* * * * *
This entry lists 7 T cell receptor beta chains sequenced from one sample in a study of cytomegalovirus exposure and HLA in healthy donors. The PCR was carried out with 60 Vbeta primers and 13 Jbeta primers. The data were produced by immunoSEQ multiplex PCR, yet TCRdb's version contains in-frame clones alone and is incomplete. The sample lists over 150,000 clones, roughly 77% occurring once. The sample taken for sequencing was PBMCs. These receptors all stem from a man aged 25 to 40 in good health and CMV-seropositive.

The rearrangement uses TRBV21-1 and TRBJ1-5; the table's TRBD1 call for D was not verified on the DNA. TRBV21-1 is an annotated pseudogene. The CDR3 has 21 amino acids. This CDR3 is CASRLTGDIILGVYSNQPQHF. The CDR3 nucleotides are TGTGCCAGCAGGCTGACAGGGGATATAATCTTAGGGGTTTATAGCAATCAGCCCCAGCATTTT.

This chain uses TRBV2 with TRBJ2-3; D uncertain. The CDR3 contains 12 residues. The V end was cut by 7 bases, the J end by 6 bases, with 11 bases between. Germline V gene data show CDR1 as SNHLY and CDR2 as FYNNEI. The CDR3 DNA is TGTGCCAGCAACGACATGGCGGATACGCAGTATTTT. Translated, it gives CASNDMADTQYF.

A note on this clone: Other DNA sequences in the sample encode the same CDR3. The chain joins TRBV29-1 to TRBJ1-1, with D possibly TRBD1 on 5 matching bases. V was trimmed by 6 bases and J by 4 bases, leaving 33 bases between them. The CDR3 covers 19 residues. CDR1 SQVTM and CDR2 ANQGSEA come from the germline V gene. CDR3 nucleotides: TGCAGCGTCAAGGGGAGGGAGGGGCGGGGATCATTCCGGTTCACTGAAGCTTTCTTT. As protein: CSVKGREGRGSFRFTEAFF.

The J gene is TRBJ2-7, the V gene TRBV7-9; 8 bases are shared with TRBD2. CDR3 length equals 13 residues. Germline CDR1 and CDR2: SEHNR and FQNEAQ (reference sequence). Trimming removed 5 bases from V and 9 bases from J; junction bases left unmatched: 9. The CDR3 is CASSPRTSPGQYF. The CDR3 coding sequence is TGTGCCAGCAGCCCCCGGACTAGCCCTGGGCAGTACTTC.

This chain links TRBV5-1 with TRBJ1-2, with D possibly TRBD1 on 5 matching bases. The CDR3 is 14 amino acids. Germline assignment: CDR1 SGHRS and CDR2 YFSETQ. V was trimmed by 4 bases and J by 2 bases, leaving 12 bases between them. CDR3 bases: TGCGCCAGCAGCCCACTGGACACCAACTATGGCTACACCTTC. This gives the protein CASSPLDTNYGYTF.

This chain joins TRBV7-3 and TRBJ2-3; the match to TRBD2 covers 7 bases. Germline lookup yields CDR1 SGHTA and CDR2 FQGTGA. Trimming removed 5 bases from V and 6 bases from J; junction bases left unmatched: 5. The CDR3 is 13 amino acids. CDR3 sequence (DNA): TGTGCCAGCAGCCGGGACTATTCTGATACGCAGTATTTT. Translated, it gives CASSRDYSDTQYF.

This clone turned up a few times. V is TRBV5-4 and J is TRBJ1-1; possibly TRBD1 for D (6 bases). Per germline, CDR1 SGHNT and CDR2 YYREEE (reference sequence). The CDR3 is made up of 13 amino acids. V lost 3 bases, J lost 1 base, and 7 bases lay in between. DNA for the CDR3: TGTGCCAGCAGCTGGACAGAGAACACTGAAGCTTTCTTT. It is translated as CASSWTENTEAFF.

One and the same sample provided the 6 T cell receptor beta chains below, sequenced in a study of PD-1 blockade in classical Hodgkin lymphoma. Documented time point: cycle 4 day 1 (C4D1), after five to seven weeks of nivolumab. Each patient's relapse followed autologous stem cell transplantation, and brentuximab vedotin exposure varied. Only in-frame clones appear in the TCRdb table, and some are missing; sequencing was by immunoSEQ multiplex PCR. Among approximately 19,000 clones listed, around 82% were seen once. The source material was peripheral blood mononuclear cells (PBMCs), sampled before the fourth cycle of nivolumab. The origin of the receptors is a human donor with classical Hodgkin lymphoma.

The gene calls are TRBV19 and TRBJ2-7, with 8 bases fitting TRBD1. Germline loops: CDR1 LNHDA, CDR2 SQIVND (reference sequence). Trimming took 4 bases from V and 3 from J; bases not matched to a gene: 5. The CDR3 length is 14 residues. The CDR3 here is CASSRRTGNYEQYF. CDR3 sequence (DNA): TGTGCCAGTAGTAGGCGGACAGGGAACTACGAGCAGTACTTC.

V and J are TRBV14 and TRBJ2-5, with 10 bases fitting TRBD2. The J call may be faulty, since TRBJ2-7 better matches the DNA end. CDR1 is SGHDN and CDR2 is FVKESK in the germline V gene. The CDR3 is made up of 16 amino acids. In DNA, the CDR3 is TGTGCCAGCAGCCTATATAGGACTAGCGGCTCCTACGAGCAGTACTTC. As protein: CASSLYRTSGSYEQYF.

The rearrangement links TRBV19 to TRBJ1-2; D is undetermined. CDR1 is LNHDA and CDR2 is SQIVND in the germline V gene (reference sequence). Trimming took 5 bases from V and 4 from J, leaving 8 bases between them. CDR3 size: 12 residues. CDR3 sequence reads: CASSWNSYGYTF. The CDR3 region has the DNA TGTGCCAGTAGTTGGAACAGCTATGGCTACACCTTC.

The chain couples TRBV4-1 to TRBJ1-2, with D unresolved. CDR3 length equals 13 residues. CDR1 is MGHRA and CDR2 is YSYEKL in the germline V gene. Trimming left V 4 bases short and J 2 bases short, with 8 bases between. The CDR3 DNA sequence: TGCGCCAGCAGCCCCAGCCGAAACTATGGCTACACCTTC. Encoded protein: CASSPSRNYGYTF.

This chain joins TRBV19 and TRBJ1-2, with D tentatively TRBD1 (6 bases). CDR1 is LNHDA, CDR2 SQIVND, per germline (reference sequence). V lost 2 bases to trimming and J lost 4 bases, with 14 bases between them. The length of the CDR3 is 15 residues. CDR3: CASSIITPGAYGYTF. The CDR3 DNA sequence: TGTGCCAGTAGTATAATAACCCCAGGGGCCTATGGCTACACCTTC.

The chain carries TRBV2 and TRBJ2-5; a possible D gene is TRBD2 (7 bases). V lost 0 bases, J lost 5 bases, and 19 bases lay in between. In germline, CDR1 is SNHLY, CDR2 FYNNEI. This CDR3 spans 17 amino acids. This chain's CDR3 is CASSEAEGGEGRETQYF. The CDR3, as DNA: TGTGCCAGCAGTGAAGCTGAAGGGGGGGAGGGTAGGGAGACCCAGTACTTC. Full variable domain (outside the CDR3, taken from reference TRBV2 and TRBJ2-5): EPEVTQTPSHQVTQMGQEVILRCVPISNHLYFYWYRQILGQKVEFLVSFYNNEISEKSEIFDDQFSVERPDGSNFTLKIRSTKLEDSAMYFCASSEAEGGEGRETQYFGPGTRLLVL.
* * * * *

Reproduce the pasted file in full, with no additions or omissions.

This entry lists 7 T cell receptor beta chains sequenced from one sample in a study of cytomegalovirus exposure and HLA in healthy donors. The PCR was carried out with 60 Vbeta primers and 13 Jbeta primers. The data were produced by immunoSEQ multiplex PCR, yet TCRdb's version contains in-frame clones alone and is incomplete. The sample lists over 150,000 clones, roughly 77% occurring once. The sample taken for sequencing was PBMCs. These receptors all stem from a man aged 25 to 40 in good health and CMV-seropositive.

The rearrangement uses TRBV21-1 and TRBJ1-5; the table's TRBD1 call for D was not verified on the DNA. TRBV21-1 is an annotated pseudogene. The CDR3 has 21 amino acids. This CDR3 is CASRLTGDIILGVYSNQPQHF. The CDR3 nucleotides are TGTGCCAGCAGGCTGACAGGGGATATAATCTTAGGGGTTTATAGCAATCAGCCCCAGCATTTT.

This chain uses TRBV2 with TRBJ2-3; D uncertain. The CDR3 contains 12 residues. The V end was cut by 7 bases, the J end by 6 bases, with 11 bases between. Germline V gene data show CDR1 as SNHLY and CDR2 as FYNNEI. The CDR3 DNA is TGTGCCAGCAACGACATGGCGGATACGCAGTATTTT. Translated, it gives CASNDMADTQYF.

A note on this clone: Other DNA sequences in the sample encode the same CDR3. The chain joins TRBV29-1 to TRBJ1-1, with D possibly TRBD1 on 5 matching bases. V was trimmed by 6 bases and J by 4 bases, leaving 33 bases between them. The CDR3 covers 19 residues. CDR1 SQVTM and CDR2 ANQGSEA come from the germline V gene. CDR3 nucleotides: TGCAGCGTCAAGGGGAGGGAGGGGCGGGGATCATTCCGGTTCACTGAAGCTTTCTTT. As protein: CSVKGREGRGSFRFTEAFF.

The J gene is TRBJ2-7, the V gene TRBV7-9; 8 bases are shared with TRBD2. CDR3 length equals 13 residues. Germline CDR1 and CDR2: SEHNR and FQNEAQ (reference sequence). Trimming removed 5 bases from V and 9 bases from J; junction bases left unmatched: 9. The CDR3 is CASSPRTSPGQYF. The CDR3 coding sequence is TGTGCCAGCAGCCCCCGGACTAGCCCTGGGCAGTACTTC.

This chain links TRBV5-1 with TRBJ1-2, with D possibly TRBD1 on 5 matching bases. The CDR3 is 14 amino acids. Germline assignment: CDR1 SGHRS and CDR2 YFSETQ. V was trimmed by 4 bases and J by 2 bases, leaving 12 bases between them. CDR3 bases: TGCGCCAGCAGCCCACTGGACACCAACTATGGCTACACCTTC. This gives the protein CASSPLDTNYGYTF.

This chain joins TRBV7-3 and TRBJ2-3; the match to TRBD2 covers 7 bases. Germline lookup yields CDR1 SGHTA and CDR2 FQGTGA. Trimming removed 5 bases from V and 6 bases from J; junction bases left unmatched: 5. The CDR3 is 13 amino acids. CDR3 sequence (DNA): TGTGCCAGCAGCCGGGACTATTCTGATACGCAGTATTTT. Translated, it gives CASSRDYSDTQYF.

This clone turned up a few times. V is TRBV5-4 and J is TRBJ1-1; possibly TRBD1 for D (6 bases). Per germline, CDR1 SGHNT and CDR2 YYREEE (reference sequence). The CDR3 is made up of 13 amino acids. V lost 3 bases, J lost 1 base, and 7 bases lay in between. DNA for the CDR3: TGTGCCAGCAGCTGGACAGAGAACACTGAAGCTTTCTTT. It is translated as CASSWTENTEAFF.

One and the same sample provided the 6 T cell receptor beta chains below, sequenced in a study of PD-1 blockade in classical Hodgkin lymphoma. Documented time point: cycle 4 day 1 (C4D1), after five to seven weeks of nivolumab. Each patient's relapse followed autologous stem cell transplantation, and brentuximab vedotin exposure varied. Only in-frame clones appear in the TCRdb table, and some are missing; sequencing was by immunoSEQ multiplex PCR. Among approximately 19,000 clones listed, around 82% were seen once. The source material was peripheral blood mononuclear cells (PBMCs), sampled before the fourth cycle of nivolumab. The origin of the receptors is a human donor with classical Hodgkin lymphoma.

The gene calls are TRBV19 and TRBJ2-7, with 8 bases fitting TRBD1. Germline loops: CDR1 LNHDA, CDR2 SQIVND (reference sequence). Trimming took 4 bases from V and 3 from J; bases not matched to a gene: 5. The CDR3 length is 14 residues. The CDR3 here is CASSRRTGNYEQYF. CDR3 sequence (DNA): TGTGCCAGTAGTAGGCGGACAGGGAACTACGAGCAGTACTTC.

V and J are TRBV14 and TRBJ2-5, with 10 bases fitting TRBD2. The J call may be faulty, since TRBJ2-7 better matches the DNA end. CDR1 is SGHDN and CDR2 is FVKESK in the germline V gene. The CDR3 is made up of 16 amino acids. In DNA, the CDR3 is TGTGCCAGCAGCCTATATAGGACTAGCGGCTCCTACGAGCAGTACTTC. As protein: CASSLYRTSGSYEQYF.

The rearrangement links TRBV19 to TRBJ1-2; D is undetermined. CDR1 is LNHDA and CDR2 is SQIVND in the germline V gene (reference sequence). Trimming took 5 bases from V and 4 from J, leaving 8 bases between them. CDR3 size: 12 residues. CDR3 sequence reads: CASSWNSYGYTF. The CDR3 region has the DNA TGTGCCAGTAGTTGGAACAGCTATGGCTACACCTTC.

The chain couples TRBV4-1 to TRBJ1-2, with D unresolved. CDR3 length equals 13 residues. CDR1 is MGHRA and CDR2 is YSYEKL in the germline V gene. Trimming left V 4 bases short and J 2 bases short, with 8 bases between. The CDR3 DNA sequence: TGCGCCAGCAGCCCCAGCCGAAACTATGGCTACACCTTC. Encoded protein: CASSPSRNYGYTF.

This chain joins TRBV19 and TRBJ1-2, with D tentatively TRBD1 (6 bases). CDR1 is LNHDA, CDR2 SQIVND, per germline (reference sequence). V lost 2 bases to trimming and J lost 4 bases, with 14 bases between them. The length of the CDR3 is 15 residues. CDR3: CASSIITPGAYGYTF. The CDR3 DNA sequence: TGTGCCAGTAGTATAATAACCCCAGGGGCCTATGGCTACACCTTC.

The chain carries TRBV2 and TRBJ2-5; a possible D gene is TRBD2 (7 bases). V lost 0 bases, J lost 5 bases, and 19 bases lay in between. In germline, CDR1 is SNHLY, CDR2 FYNNEI. This CDR3 spans 17 amino acids. This chain's CDR3 is CASSEAEGGEGRETQYF. The CDR3, as DNA: TGTGCCAGCAGTGAAGCTGAAGGGGGGGAGGGTAGGGAGACCCAGTACTTC. Full variable domain (outside the CDR3, taken from reference TRBV2 and TRBJ2-5): EPEVTQTPSHQVTQMGQEVILRCVPISNHLYFYWYRQILGQKVEFLVSFYNNEISEKSEIFDDQFSVERPDGSNFTLKIRSTKLEDSAMYFCASSEAEGGEGRETQYFGPGTRLLVL.